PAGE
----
If you like, you should be able to prove all of this to yourself by drawing some orbits as concentric rings, drawing in some planets, and thinking about what phases you would see from various vantage points in different orbits. Better yet, you can go outside, look up, and watch it happen. Best of all is when you can look up and understand what you see, because you've made a little orrery out of paper or brass or pixels or in the theater of your imagination. Now you have a little piece of the cosmos whirling around in your head, and though you may forget some details or have to look up to check the phase of the moon, you will never be entirely lost in the sky again. (You may get very irritated with movies and books that include the moon for ambience, because they almost always get it wrong, and in doing so violate not just physics but also geometry.)

Why this, why now? It's the International Year of Astronomy, and all over the world stargazers are gearing up for 100 Hours of Astronomy. One of the goals is to get more people looking up than ever have in the history of our species--and, more ambitiously, to help them understand what they see, and where they are in the cosmos. It's all in honor of the 400th anniversary of Galileo turning his telescope to the heavens, which brings us back to the crescent Venus, seen at top through the roiling chemical stew of the LA basin.

Galileo was the first to see that Venus goes through a full set of phases like the moon. From this he deduced that Venus must circle the sun (right); in a geocentric cosmos it could only ever be "new" or a crescent (left); to be full in such a cosmos it would have to appear opposite the sun in the sky, like the full moon, which it never does for reasons that the diagram on the right makes clear. Galileo's discovery that four little points of light near Jupiter are in fact its moons and circle Jupiter rather than the Earth or sun often gets more press (immortalized in the name of the biggest Jupiter mission ever, for example), but the phases of Venus are easier to see and more immediately understood, and were arguably more important in sealing the coffin of the geocentric cosmos.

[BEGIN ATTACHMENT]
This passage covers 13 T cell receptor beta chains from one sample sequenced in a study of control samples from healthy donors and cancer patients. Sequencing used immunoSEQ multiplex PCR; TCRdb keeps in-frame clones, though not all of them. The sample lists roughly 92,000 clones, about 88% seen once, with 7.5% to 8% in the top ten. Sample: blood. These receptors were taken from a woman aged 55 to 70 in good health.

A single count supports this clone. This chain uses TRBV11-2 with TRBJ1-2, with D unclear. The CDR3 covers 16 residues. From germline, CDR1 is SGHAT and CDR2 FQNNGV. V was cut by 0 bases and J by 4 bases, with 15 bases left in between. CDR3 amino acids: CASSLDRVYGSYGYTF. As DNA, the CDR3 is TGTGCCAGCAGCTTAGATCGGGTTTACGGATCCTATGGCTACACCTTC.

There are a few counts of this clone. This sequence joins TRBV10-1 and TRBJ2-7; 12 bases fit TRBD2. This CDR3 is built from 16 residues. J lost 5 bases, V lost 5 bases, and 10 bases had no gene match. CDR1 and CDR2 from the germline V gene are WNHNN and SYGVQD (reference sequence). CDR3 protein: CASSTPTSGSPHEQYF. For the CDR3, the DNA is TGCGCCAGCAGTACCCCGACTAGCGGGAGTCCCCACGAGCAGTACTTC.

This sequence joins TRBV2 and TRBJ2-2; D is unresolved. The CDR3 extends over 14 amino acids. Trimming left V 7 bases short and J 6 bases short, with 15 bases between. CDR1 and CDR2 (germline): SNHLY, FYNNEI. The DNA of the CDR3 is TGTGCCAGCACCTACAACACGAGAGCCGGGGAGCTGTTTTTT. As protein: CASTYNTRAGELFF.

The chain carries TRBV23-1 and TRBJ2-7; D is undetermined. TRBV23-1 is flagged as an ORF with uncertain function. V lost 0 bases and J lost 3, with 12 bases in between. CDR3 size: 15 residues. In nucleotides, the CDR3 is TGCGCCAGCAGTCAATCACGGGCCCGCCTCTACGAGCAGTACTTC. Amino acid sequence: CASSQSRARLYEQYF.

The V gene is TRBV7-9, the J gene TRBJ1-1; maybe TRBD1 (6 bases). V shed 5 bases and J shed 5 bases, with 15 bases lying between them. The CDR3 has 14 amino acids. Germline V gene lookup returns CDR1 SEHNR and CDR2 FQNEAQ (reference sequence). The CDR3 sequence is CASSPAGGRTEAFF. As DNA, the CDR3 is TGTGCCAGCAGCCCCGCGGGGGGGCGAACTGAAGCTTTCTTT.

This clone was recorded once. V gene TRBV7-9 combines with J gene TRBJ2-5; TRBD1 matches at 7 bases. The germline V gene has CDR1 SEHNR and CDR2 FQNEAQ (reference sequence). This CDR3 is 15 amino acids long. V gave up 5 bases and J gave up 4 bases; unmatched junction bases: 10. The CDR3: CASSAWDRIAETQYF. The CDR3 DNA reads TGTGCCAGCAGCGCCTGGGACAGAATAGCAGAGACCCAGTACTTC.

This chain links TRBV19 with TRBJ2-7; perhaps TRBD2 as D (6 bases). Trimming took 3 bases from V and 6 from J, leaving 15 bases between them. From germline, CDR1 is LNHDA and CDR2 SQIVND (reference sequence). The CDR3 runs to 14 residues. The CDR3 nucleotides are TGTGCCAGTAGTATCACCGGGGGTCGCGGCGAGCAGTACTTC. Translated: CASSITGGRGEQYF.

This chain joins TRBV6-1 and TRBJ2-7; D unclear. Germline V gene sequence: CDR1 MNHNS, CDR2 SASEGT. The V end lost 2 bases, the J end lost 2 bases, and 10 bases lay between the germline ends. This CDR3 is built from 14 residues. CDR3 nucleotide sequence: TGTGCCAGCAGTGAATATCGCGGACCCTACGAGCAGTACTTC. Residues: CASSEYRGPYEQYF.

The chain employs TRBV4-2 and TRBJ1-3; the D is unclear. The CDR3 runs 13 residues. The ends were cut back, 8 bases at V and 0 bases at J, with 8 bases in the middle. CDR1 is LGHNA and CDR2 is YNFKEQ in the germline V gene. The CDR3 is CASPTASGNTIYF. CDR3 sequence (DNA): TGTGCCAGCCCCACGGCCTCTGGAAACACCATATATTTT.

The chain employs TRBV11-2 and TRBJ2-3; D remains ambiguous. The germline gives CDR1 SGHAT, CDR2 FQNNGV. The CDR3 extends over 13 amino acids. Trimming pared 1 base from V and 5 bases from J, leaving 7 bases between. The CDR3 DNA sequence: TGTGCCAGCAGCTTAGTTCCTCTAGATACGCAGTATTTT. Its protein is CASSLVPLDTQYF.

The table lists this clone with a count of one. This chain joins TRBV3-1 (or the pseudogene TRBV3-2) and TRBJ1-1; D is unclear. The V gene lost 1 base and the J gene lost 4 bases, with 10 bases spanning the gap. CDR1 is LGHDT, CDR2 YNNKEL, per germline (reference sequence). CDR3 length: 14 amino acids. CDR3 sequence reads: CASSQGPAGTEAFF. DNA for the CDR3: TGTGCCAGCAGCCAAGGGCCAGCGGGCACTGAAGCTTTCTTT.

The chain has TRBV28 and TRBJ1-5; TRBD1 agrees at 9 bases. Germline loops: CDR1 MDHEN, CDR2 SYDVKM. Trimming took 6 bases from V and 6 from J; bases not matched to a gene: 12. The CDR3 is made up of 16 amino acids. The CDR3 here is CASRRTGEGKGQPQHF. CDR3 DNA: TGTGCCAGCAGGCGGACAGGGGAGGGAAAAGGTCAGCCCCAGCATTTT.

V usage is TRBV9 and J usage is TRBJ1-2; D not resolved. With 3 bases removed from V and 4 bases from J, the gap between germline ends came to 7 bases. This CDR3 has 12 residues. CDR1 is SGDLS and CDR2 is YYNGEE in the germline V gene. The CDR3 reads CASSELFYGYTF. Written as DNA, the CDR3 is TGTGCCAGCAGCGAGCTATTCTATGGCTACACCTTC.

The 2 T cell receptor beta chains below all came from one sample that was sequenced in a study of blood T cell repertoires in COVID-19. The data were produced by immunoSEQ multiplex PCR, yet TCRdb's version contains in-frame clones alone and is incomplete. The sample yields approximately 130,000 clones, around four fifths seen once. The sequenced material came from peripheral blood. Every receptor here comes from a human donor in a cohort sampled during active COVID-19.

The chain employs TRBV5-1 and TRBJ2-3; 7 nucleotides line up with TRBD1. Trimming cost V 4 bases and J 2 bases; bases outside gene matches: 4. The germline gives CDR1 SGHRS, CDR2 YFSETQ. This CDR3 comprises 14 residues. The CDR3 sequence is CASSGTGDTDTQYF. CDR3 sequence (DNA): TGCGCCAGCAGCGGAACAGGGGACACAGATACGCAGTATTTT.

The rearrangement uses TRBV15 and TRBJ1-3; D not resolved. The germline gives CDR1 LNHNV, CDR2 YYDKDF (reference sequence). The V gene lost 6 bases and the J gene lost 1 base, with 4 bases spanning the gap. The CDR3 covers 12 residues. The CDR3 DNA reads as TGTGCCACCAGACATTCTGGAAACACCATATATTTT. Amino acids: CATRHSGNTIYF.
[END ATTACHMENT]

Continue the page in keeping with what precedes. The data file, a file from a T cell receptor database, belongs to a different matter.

I often think of Galileo, squinting through his telescopes, which were attrocious by modern standards--"plagued by every aberration known to optics"--but nevertheless the first window into the real workings of the cosmos that science ever had, and I feel very humbled, and a little lost. Humbled because I am fantastically spoiled--the first telescope I ever owned is better by far than any telescope built in the first 200 years that telescopes existed--and I doubt if I would have had Galileo's perseverance, to just keep looking. Lost because I grew up in America in the late 20th century, with more information at my disposal than all previous generations of humans combined, and it still took me more than three decades to stop, look up, and notice the very basic cycles--phases of the moon, for example--that govern the rhythms of the living world, that have informed the calendars of every human society as long as societies have existed, and that formed the first really solid step in our species' long climb into enlightenment.

So, stop. Just stop. Look up. Keep track of the moon for a month. Draw some orbits and think about what phases mean. Discover, or rediscover, the universe.